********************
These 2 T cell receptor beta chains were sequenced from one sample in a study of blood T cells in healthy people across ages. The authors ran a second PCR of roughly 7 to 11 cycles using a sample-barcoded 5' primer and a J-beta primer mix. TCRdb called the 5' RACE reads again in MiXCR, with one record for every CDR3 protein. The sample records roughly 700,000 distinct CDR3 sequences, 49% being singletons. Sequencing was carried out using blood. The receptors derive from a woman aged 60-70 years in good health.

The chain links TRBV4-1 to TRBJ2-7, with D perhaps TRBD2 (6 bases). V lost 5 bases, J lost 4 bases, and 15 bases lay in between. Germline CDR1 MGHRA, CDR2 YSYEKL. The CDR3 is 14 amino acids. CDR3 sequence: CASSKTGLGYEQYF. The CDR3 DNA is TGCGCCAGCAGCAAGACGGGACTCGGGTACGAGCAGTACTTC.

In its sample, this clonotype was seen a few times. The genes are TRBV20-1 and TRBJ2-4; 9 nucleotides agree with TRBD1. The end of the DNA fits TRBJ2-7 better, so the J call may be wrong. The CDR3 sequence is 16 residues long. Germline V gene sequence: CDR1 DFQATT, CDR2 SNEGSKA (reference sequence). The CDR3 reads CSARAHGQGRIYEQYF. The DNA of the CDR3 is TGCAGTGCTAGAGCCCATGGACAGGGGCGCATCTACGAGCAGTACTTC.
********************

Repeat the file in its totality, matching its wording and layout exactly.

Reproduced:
These 2 T cell receptor beta chains were sequenced from one sample in a study of blood T cells in healthy people across ages. The authors ran a second PCR of roughly 7 to 11 cycles using a sample-barcoded 5' primer and a J-beta primer mix. TCRdb called the 5' RACE reads again in MiXCR, with one record for every CDR3 protein. The sample records roughly 700,000 distinct CDR3 sequences, 49% being singletons. Sequencing was carried out using blood. The receptors derive from a woman aged 60-70 years in good health.

The chain links TRBV4-1 to TRBJ2-7, with D perhaps TRBD2 (6 bases). V lost 5 bases, J lost 4 bases, and 15 bases lay in between. Germline CDR1 MGHRA, CDR2 YSYEKL. The CDR3 is 14 amino acids. CDR3 sequence: CASSKTGLGYEQYF. The CDR3 DNA is TGCGCCAGCAGCAAGACGGGACTCGGGTACGAGCAGTACTTC.

In its sample, this clonotype was seen a few times. The genes are TRBV20-1 and TRBJ2-4; 9 nucleotides agree with TRBD1. The end of the DNA fits TRBJ2-7 better, so the J call may be wrong. The CDR3 sequence is 16 residues long. Germline V gene sequence: CDR1 DFQATT, CDR2 SNEGSKA (reference sequence). The CDR3 reads CSARAHGQGRIYEQYF. The DNA of the CDR3 is TGCAGTGCTAGAGCCCATGGACAGGGGCGCATCTACGAGCAGTACTTC.